Story Strategy For Generating Lots Of Content | immersive media | Scoop.it
Your smaller stories feed your larger company story and messaging, yet mixing the two isn’t easy. What can a content marketer learn from classic literature?

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Dr. Karen Dietz's curator insight, June 11, 2014 7:06 PM

This post by Emily G. Buchler gives us a terrific way to think about our business stories that will generate an endless stream of stories that are cohesive to your brand. How? By telling stories within stories.


Yes -- what a great point! She then does a fabulous job explaining what she means by this statement, and gives examples so we 'get it'.


Put this article into the category of 'strategic storytelling'. Yes, we need to craft our business stories. But if we don't think about them strategically, we can end up with messages at cross purposes with themselves as we produce content across different channels. 


So go read this article because I think it will really help you generate ideas for more stories you can tell -- but in a way that is consistent with your brand.


This review was written by Karen Dietz for her curated content on business storytelling at www.scoop.it/t/just-story-it 

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Mobile Viewers Spend Majority Time With Long-Form Content (Stories)

Mobile Viewers Spend Majority Time With Long-Form Content (Stories) | immersive media | Scoop.it
Long-form content dominates all device viewing, reported Ooyala yesterday, when it released its Global Video Index Q4 2013. "Long-form" is considered content that runs 10 minutes or longer.  And even longer form is 30 minutes or longer. Watching content for longer than 10 minutes is  61% for desktop video viewing, 60% for [...]

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Dr. Karen Dietz's curator insight, April 7, 2014 3:48 PM

OK -- here's the latest research on mobile video viewers and they are not spending time watching short 3-minute stories. They are watching stories that last lots longer.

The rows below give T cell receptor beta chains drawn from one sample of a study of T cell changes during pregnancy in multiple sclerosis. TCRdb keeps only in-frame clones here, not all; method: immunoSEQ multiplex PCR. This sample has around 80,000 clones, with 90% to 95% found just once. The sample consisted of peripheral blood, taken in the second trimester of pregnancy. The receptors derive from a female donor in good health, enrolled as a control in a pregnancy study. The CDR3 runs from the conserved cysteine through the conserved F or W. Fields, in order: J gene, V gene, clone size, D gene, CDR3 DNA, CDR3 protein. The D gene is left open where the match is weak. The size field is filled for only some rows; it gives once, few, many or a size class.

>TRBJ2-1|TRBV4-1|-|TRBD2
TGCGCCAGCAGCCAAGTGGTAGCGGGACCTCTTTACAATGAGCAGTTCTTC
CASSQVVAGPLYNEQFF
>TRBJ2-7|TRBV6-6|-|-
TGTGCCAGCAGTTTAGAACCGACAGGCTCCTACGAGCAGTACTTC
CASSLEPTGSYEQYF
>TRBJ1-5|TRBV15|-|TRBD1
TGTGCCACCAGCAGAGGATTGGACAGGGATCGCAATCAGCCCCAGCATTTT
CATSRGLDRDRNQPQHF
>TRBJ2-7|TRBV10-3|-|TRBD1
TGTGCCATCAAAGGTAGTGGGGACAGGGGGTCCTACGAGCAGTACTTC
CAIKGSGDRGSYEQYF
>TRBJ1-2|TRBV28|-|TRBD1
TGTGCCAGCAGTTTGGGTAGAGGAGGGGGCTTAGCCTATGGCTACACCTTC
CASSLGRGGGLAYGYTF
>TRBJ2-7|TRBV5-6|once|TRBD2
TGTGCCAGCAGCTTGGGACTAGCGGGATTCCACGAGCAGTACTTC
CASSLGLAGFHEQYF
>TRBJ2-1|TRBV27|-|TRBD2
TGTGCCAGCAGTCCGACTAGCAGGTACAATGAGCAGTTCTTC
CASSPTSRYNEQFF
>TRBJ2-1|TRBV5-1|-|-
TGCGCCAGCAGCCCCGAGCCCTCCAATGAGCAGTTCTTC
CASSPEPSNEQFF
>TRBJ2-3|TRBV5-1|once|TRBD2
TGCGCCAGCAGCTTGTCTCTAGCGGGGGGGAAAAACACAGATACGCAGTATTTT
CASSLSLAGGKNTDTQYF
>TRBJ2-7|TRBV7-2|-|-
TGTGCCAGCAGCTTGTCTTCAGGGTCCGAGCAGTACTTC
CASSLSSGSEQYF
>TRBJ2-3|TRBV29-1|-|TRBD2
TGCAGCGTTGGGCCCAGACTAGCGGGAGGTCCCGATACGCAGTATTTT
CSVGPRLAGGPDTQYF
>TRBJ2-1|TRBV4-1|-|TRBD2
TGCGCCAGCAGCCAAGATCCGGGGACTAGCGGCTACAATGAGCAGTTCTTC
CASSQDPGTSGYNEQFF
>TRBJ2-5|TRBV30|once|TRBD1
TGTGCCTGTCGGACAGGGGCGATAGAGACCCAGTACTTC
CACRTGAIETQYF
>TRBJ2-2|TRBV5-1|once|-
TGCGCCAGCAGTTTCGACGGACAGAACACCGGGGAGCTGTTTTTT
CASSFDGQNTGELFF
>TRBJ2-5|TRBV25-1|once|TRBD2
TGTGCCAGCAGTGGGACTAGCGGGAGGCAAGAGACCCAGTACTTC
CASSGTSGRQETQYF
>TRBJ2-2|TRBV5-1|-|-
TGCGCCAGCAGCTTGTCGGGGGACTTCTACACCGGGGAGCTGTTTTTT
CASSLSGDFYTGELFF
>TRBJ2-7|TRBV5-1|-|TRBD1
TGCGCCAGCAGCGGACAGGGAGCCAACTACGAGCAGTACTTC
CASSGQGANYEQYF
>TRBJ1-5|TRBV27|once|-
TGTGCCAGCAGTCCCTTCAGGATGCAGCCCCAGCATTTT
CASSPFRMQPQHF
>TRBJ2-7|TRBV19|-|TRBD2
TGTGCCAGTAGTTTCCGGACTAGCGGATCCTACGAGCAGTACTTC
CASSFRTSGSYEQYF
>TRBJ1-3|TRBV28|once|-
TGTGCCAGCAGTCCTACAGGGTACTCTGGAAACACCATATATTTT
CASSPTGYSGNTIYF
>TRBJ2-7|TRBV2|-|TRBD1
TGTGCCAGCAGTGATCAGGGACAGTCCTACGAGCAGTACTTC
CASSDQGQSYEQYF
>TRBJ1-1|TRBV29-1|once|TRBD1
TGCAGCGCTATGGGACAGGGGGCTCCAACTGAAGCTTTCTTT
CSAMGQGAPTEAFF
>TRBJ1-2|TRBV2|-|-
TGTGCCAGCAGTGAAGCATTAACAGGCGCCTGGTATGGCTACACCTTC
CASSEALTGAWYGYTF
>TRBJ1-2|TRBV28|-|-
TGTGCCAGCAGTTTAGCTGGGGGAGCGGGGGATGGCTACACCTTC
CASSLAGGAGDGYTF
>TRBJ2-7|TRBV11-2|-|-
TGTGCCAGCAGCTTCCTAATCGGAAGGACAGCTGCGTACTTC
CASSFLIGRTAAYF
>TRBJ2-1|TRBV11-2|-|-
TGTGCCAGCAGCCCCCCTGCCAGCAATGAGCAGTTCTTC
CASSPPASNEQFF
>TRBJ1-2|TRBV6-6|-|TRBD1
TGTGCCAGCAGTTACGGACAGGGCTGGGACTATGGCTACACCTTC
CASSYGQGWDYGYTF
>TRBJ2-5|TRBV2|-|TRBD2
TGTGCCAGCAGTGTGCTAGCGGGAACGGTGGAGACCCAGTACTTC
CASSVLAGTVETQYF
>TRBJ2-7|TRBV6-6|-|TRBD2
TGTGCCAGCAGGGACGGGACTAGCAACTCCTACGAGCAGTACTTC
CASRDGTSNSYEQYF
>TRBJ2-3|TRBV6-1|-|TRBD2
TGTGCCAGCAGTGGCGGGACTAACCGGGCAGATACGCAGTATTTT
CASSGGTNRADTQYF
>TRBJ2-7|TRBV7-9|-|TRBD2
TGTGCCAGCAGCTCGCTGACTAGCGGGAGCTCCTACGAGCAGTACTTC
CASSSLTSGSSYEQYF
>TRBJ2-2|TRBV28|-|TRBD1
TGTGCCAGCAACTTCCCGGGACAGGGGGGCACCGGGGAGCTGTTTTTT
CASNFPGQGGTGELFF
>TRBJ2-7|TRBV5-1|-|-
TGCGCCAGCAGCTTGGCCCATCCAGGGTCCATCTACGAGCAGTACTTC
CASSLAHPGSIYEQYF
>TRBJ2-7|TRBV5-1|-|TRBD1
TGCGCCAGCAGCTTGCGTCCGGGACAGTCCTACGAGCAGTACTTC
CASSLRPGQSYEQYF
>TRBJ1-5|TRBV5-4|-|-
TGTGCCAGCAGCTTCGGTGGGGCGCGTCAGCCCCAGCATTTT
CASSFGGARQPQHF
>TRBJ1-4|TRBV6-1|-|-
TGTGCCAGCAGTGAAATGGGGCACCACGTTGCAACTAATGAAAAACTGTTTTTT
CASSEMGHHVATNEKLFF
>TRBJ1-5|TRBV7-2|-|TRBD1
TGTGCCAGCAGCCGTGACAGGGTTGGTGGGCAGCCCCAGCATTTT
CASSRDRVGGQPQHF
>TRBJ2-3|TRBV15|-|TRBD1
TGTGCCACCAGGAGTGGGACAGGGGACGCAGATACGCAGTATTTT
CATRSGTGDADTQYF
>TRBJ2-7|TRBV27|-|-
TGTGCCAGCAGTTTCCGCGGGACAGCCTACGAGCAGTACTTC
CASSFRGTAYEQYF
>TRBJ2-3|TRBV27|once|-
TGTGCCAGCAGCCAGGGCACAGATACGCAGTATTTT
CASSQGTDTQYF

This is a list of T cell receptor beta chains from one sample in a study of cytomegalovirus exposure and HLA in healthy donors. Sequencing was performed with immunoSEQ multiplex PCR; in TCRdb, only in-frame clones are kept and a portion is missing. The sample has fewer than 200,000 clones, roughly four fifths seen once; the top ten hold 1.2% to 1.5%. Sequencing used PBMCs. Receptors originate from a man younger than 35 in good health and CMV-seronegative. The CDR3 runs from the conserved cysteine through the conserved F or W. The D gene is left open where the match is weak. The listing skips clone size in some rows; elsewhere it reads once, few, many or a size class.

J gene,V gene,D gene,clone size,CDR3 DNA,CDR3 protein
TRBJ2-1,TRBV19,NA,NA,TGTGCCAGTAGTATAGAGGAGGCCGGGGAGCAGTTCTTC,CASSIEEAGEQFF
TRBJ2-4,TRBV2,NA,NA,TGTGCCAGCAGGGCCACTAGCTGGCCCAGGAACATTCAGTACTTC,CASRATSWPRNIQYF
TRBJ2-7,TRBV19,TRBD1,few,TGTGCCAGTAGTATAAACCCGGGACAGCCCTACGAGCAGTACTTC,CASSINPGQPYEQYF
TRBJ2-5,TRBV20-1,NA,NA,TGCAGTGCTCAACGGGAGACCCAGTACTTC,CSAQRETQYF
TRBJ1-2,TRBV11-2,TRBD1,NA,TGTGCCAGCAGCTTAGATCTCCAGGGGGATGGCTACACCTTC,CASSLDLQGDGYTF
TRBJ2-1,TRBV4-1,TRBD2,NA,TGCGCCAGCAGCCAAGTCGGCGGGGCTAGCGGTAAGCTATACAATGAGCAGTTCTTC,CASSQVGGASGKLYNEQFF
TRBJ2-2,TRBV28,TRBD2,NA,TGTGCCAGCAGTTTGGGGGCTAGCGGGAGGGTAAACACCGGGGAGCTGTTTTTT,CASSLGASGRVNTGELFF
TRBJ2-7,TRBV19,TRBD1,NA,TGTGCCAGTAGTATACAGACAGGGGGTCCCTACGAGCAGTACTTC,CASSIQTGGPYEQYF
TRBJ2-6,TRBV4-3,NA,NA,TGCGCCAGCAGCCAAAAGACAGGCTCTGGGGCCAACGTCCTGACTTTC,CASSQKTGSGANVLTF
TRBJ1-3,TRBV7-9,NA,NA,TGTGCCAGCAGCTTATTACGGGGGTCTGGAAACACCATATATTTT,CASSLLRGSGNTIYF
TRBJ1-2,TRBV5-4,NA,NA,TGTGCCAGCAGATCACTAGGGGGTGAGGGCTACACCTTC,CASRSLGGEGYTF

Good news! But don't throw the baby out with the bathwater -- share stories that are both short and long. Just don't be afraid to create longer stories. Because truly, some stories just take longer to tell, and often shaving them down to a couple of minutes really guts them..


So share some short gems and add some long stories -- whether written or as videos. And dig into this research so you understand exactly what mobile video viewers are watching in various devices.


This review was written by Karen Dietz for her curated content on business storytelling at www.scoop.it/t/just-story-it 

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Blog Content: The Longer the Better. Good news for biz storytelling

Blog Content: The Longer the Better. Good news for biz storytelling | immersive media | Scoop.it
Since Google dropped the Hummingbird patch, there’s been a new secret ingredient to getting noticed on the Internet: longer content equals higher rankings. Google indicated that content totaling 2,000 words versus 500 or less will rank higher on search engines. We here at Express Writers were skeptical at first.

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Gav Morris's curator insight, February 25, 2014 5:54 PM

The end of succinct at last...

Lynn O'Connell for O'Connell Meier's curator insight, February 26, 2014 2:20 AM

IMHO, your content should be the length it needs to be to tell your story -- no shorter, no longer.  Don't be afraid of long posts as the people who are interested WILL read to the end. (And they are the ones you want to reach!) On the flip side, don't pad posts just to reach an arbitrary Google SEO number.

Prof. Stefan Heijnk's curator insight, February 28, 2014 2:21 AM

Good news for longform addicts. :-)